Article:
I have participated in over 50 consulting projects. The companies I worked with were mainly small and medium – the largest of them had revenues of PLN 80 million. Based on this experience I can tell you that companies don’t grow not because they don’t know something. They don’t grow because they don’t do things, although they know that they should. The vast majority of answers that could unlock your business are within reach of people who ask themselves questions. On this or that blog. In books. In a presentation at a conference or podcast. In Casbeg. The problem is that hardly anyone asks these questions. Even fewer people find answers – and there is really hardly anyone doing anything with them.
Companies grow based on what is important but not urgent. The offer you have not refreshed for 2 years won’t call and won’t ask you to take care of it. A company podcast that you have wanted to set up for 2 years won’t do it alone. Same as that Google Ads campaign that someone was supposed to take care of and set up 3 months ago. Because it is exactly like that, the results of our research using the mystery shopping method cause such strong jaw drops of the management – negligence is simply much greater than it may seem. Of course it’s not like people in companies don’t know any of those things. They know all of it perfectly well, but they think they don’t have time to take care of it. In practice, however, “I don’t have time” is a synonym for “this is not a priority for me”. Because we all have the same amount of time and priorities with different weight. If the thing that “you don’t have time for” were higher up in the priorities, you would probably find time for it. Because of this phenomenon in Casbeg, nobody tells me that he didn’t have time to do something. You should also prohibit the use of this phrase in your company.
Your people would have more time if not for the fact that they have to put out fires every now and then that result from a lack of processes or loose screws here and there. Since the vast majority of companies are founded by people who can’t stand processes, most companies resemble manufactures that make tailor-made suits. In such a company, each project is unique and escapes standardization, so it must be supported by a virtuoso – at least a very experienced craftsman. Remember that company that scaled up to $100 million in revenue by tailoring suits? Me neither. This company does not exist. It’s impossible to build large organizations on virtuosos – because there are never enough of them. For this reason, if we have the ambition to create large organizations, we must employ and train craftsmen and make peace with processes that are there to support them and prevent the fires. That’s why one of the first Casbeg employees was the best specialist in the field of processes I know. Naturally, I still have a huge appetite for employing virtuosos and I intend to catch from the market as many as I can. In practice, however, most of the people I will employ will be good craftsmen, whom we will steadily educate in their crafts.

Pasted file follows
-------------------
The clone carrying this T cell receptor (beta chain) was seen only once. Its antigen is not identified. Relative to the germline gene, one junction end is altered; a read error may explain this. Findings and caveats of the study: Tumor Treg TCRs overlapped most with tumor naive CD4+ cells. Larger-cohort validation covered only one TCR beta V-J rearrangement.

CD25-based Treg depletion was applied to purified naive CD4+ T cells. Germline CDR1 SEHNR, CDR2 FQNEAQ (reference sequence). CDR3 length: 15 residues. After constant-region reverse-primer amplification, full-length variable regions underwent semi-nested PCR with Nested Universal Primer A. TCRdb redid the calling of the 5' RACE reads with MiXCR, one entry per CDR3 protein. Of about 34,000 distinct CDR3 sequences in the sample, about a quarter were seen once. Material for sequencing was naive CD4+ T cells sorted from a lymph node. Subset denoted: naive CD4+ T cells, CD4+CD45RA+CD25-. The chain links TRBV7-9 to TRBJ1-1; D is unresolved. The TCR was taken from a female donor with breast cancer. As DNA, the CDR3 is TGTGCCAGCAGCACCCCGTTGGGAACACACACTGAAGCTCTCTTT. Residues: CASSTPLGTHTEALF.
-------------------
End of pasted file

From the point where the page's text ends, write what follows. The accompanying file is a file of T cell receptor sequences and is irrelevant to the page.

At the beginning of the 20th century, 25 percent of people who began to learn to fly, did not survive till the end of the course – so dangerous it was then to fly. At the beginning of the 21st century, flying is the safest form of travel in the world. This change took place because the airmen developed an excellent system of learning from failures. If you were to introduce an obligation to address errors in a systematic way in your company – in such a way that the error could never be repeated again, people would probably make fewer mistakes in time. At least they would not make the same ones over and over again. And people would have more time to deal with what is not urgent – but is important.
Write on your laptop what is the most important priority of your company for this quarter. Then ask a random co-worker what he thinks is the most important priority for this quarter. Are your answers to this question the same? If not – you probably have to do a better job with communication. Do this experiment and write me an email at [email protected] with your conclusions from the results. In a world with no clear priorities, it is impossible to distinguish between important and unimportant matters.
There is a huge chance that your people are overloaded with the number of tasks. So you have two options. The first is to reduce your ambitions to level them with what the current organization is able to implement. The second is to hire more people. Of course, they shouldn’t be random – I mean people who can put things into motion. It costs, of course, but companies rarely grow and give dividend at the same time, right?
We tell our people to focus on priorities, and at the same time we don’t have time to read a book in peace. We still clean our flats ourselves, although we know very well that we should have just hired a cleaning lady a long time ago. We still consider having an assistant as an unnecessary luxury – instead of seeing it as a critical part of the infrastructure that improves our productivity.
Your company is not growing because your people don’t know what should be done to start growing. Your company is not growing because you don’t do what you know you should be doing.
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